The Loftus - Lyke Cases: Jockey Club Stewards May Have Found Evidence They Sought.; Standing of the Two Riders Not Impaired by the Investigation., Daily Racing Form, 1919-04-15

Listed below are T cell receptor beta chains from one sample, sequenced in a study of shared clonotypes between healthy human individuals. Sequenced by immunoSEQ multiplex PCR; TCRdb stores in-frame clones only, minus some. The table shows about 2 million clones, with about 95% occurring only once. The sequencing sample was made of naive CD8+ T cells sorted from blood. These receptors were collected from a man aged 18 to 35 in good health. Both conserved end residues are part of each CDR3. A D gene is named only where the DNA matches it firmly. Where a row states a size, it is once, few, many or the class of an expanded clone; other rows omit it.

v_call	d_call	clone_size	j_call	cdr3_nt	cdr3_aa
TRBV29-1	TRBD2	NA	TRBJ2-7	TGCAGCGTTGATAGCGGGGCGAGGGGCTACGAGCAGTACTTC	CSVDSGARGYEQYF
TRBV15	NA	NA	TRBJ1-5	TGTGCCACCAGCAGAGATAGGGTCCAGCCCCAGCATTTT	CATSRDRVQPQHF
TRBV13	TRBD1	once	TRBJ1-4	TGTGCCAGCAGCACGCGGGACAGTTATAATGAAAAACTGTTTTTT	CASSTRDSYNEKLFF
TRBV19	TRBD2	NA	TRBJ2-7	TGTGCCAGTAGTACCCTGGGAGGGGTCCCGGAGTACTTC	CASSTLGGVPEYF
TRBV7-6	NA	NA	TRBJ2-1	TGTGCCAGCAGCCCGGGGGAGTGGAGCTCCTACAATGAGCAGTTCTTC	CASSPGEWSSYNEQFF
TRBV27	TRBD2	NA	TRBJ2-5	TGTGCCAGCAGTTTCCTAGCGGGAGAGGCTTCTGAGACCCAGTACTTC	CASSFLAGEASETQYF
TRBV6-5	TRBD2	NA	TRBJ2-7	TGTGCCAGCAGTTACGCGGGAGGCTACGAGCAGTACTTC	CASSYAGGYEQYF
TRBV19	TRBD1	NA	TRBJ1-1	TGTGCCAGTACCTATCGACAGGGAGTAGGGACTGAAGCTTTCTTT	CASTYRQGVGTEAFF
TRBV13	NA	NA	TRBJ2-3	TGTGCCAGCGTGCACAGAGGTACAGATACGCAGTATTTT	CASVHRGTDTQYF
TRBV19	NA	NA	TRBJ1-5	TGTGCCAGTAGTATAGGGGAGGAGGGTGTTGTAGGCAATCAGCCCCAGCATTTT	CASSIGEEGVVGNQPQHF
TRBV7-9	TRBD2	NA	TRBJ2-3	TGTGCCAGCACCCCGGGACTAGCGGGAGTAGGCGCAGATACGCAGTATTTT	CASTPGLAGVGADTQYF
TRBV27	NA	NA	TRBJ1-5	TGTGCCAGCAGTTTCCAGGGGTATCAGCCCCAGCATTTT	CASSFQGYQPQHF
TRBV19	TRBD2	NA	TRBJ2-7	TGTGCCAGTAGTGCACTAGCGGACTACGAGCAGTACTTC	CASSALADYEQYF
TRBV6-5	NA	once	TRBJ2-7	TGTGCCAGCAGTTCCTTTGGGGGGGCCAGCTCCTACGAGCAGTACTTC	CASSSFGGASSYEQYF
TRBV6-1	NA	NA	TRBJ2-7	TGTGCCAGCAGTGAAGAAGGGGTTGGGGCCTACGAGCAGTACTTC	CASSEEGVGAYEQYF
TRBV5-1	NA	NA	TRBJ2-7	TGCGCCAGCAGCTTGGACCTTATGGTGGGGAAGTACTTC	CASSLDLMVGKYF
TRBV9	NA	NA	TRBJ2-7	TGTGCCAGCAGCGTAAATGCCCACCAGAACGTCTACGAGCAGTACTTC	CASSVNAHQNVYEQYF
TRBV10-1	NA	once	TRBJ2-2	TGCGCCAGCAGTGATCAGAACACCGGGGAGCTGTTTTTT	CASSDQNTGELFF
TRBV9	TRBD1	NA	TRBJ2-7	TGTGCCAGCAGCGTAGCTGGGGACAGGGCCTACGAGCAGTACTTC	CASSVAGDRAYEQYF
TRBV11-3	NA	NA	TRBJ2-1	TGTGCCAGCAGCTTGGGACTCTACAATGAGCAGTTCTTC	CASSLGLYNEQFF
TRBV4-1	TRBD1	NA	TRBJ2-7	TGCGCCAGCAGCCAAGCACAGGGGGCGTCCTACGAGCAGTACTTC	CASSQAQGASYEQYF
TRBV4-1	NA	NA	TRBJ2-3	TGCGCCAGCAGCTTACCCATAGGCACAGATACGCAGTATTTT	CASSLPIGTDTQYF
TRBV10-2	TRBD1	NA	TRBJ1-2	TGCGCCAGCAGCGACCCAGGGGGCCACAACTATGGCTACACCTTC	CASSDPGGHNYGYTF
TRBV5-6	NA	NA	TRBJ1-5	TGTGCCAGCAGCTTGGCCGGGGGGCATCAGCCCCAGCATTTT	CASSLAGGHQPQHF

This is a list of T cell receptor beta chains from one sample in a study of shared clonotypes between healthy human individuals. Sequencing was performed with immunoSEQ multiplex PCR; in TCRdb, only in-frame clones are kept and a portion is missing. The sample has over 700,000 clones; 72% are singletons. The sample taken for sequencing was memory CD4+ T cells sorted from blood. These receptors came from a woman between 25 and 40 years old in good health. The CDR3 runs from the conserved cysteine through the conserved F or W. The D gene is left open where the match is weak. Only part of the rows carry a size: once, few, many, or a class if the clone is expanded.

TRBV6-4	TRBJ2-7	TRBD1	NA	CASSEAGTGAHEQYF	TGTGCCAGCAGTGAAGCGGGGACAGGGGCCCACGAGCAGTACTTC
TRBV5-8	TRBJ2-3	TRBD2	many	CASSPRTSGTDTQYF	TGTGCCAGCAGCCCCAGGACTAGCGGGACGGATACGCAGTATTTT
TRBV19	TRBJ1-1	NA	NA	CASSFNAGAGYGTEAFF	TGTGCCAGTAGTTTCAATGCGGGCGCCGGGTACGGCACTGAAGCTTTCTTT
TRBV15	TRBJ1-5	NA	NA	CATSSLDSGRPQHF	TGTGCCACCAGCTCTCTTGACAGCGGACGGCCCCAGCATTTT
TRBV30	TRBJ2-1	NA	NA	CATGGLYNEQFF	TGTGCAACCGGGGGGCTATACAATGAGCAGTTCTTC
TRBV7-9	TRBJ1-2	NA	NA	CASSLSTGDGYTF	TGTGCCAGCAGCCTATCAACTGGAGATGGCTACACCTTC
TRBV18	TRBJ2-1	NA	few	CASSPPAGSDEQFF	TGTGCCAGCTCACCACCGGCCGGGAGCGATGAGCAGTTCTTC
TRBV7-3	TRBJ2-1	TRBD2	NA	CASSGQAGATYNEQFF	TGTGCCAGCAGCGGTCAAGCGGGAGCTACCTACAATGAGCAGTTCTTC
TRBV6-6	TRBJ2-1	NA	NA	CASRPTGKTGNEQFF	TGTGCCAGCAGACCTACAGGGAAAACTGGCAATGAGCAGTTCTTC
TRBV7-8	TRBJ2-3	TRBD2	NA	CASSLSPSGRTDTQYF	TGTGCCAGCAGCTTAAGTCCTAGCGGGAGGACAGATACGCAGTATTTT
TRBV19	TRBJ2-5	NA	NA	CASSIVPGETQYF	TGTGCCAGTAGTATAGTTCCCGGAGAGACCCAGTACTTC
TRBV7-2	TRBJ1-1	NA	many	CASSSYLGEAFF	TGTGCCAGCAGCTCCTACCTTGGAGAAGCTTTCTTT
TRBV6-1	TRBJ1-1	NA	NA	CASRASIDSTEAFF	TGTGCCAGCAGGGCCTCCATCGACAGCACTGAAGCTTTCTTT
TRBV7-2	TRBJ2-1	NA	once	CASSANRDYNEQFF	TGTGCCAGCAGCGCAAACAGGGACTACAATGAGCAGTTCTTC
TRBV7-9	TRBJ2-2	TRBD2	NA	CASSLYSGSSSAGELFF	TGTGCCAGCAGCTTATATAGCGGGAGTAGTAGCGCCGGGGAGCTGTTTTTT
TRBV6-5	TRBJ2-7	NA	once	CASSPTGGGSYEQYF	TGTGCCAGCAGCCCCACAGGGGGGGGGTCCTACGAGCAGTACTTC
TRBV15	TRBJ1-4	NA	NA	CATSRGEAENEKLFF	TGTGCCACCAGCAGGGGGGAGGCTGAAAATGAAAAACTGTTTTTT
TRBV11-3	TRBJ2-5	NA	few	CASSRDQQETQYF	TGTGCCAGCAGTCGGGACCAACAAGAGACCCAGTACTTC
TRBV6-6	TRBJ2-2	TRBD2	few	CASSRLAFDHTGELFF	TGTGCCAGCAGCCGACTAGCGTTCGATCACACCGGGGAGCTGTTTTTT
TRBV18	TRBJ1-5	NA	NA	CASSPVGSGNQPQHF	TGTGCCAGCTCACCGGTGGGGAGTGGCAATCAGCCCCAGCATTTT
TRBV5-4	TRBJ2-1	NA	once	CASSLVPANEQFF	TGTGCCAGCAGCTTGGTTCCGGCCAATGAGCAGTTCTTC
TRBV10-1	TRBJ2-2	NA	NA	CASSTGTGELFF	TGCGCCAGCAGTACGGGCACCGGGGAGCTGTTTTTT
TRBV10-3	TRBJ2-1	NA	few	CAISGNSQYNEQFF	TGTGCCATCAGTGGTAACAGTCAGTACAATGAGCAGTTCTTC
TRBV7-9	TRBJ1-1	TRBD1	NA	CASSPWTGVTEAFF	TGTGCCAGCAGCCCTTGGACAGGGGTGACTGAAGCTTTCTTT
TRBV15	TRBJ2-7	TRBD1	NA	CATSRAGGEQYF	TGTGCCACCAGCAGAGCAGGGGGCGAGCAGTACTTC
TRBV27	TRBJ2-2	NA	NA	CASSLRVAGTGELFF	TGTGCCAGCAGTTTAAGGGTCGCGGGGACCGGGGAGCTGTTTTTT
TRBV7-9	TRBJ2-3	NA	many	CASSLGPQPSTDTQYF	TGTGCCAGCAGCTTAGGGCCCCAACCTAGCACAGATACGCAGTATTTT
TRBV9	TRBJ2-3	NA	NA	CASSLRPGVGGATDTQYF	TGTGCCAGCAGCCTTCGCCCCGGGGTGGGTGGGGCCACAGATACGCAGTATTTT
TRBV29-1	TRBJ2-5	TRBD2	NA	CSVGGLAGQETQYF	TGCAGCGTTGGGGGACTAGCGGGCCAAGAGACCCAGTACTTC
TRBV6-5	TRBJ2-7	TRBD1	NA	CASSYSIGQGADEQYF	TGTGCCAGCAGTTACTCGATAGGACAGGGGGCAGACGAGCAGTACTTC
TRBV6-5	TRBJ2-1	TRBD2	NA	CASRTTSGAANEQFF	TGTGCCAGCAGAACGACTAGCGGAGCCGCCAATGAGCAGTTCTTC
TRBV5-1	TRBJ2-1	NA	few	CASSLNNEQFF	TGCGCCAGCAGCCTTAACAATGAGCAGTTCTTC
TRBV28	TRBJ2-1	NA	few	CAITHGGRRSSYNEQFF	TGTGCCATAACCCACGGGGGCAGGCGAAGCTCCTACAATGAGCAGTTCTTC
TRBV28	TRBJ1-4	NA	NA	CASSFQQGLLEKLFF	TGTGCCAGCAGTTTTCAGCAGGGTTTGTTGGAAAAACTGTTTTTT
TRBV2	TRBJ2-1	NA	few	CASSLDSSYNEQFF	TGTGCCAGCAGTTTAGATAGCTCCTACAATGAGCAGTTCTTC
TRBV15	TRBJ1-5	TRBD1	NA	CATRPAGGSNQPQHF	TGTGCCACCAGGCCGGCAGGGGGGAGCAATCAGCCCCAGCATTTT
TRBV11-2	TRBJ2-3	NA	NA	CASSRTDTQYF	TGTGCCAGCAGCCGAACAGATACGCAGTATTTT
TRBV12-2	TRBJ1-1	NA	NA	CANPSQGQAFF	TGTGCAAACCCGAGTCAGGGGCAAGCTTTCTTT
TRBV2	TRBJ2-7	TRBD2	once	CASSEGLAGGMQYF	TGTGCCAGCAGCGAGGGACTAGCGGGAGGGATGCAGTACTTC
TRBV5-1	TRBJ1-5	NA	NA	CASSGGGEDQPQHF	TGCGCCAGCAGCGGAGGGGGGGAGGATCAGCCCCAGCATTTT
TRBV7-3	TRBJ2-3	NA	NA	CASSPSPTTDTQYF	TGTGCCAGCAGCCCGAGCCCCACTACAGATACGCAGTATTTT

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THE LOFTUSLYKE CASES Jockey Club Stewards May Have Found Evidence They Sought Standing of the Two Riders RidersNot Not Impaired by the theInvestigation Investigation NEW YOIilC N Y April 14 Restoration of two of the iiromincnt riders to good standing by the Jockey Club meaning Tolin Loftus and Lawrence Lykc while generally anticipated by the rank and file of racing folk lias nevertheless left an atmos ¬ phere of mystery attached to the investigation The supimsition in the early days of their appli ¬ cations for licenses I eing laid on the table was that they were implicated in some speculating transac ¬ tions along with men who wager heavily on races and that to get at these moneyed men some tangible evidence had to be gathered With this intent it is presumed the licenses of Loftus and Lyke were held Up to give them an opportunity to tell the stewards of the Jockey Club all they knew in this connection The granting of their licenses at the recent session of the stewards infers that the evidence was not forthcoming that would incur the supreme penalty had it been necessary and that the charges were unfounded As long as there is racing there will be scandal especially so when there are men who wager great amounts on races So It will be as long as there are horses to race Hut there is not as much crookedness in rac ¬ ing as common gossip relates The oldest men in the sport of racing will corroborate the statement that there is not onetenth of one per cent of the jobbing in racing as some folk would have others believe Directly a person is successful for a week or two or a year or two the report is spread and gulped down by the un ¬ initiated that he has something on the sport This may be true in isolated cases but it is not generally so and those who give a willing ear to such rumors and reports will quickly discover their informant was in error errorHOW HOW TURF SUCCESS CAN BE GAINED GAINEDThe The successful punters of the tnrf are those who aiinly much of their time to solving the mysteries of races and add these to their sound judgment gathered from experience With few exceptions the man who wagers large amounts on races takes the advice of men who lie believes knows more than he does himself There are a few men in a class by themselves who would not take advice from anyone The late Iittsburg Phil was un ¬ questionably the peer of all men who amassed a fortune on the turf His method was to analyze a race and then outwit the bookmakers his sworn enemies His determination was so pronounced that he wore himself ont in his efforts Because lie was successful he was frequently denounced by those whom he had outplayed and for no cause whatever The critics were mcrly disgruntled losers Phil studied closely every angle of a race before he invested just the same as does a shrewd merchant He tried to read the minds of all liorsemmi who were concerned in an event and if satisfied with his deduction followed his convic ¬ tions His superior knowledge of the value of a horse gave him an advantage which none before nor since has achieved though there are men siKMMihiting today who are what might IMS termed KiiiMrcxiicrts in diagnosing a race and predicting its outcome lien of the type of Edward Soule and there are many more than generally conceded work hard at their tasks of solving the mysteries of the tnrf They have for vwirs been successful operators Such students as these do not cultivate the ac ¬ quaintance of owners trainers or jockeys they rely upon their own judgment gained by experience They know more alwut horses than cither their owners or trainers when it comes to predicting the outcome of a race Frequently owners of horses will appeal to such men for advice regarding their entries in races and are influenced by their de ¬ cisions Such men are not detrimental to the turf The men whom tho turf rulers wish to liar or punish are those who are simply gamblers who rely upon the inner workings and conniving of men whose mental capacity is exhausted when they seek to tamper with racing tools The ruling body is to be complimented in its efforts to get at these persons personsWHAT WHAT THE JOCKEY CLUB SOUGHT SOUGHTThe The simple holding up of the applications for licenses of Loftus and Lyke reflects little on their turf standing any more than holding a person as a witness in a criminal case The stewards merely wished to get at tlie iKittom of scandals in con ¬ nection with certain races There may have been intrigue In connection with these races and it is only by the sharpest scrutiny that such evidence can be obtained Hence the LoftusLyko investi ¬ gation This is generally Iwlievcd to have l een the cause of the recent search for evidence which would aid the sincere body of turf rulors to legally deny certain j ersons the privileges of institutions under its jurisdiction jurisdictionPlungers Plungers of the turf are a great detriment to the sport and their elimination is l eing advanced by the knowledge that they will henceforth be under suspicion and liable to be picked up at any time lo give an account of their turf transactions Kcw of this class of plungers ever succeed in the long run It is an old saying among turfmen Show me a crooked horseman and Ill show you a broken man The same expression applies to a plunger who is willing to be in league with such schemers Plunger Walton died practically broke John W Gates lost fortunes on the turf and he was supposed to receive the most i ositive informa ¬ tion from owners and trainers being subservient to tips of any kind The late Mike Dwyer was one of the heaviest speculators yet he was practically dependent upon his brother Phil Dwyer at the time of his death Daw Johnson has won ten fortunes daysThe in a week and lost them in two days The recent investigations by the Jockey Club may lx a fine cleanser There is a cure for the inconsistency of horses by forbidding their entries as soon as the inconsistency has been positively determined If a jockeys efforts are not regular and convincing his services could easily be dispensed with until they become so Much could be done by officiil to remove the sore sports of racing if they would take the bull by the horns and bar both the objectionable man and horse horseThere There is every reason to Ixlieve the little talk the stewards of the Jockey Club had with Loftus and Lyke lias thrown some light on the racing situation from whicli everyone will eventually profit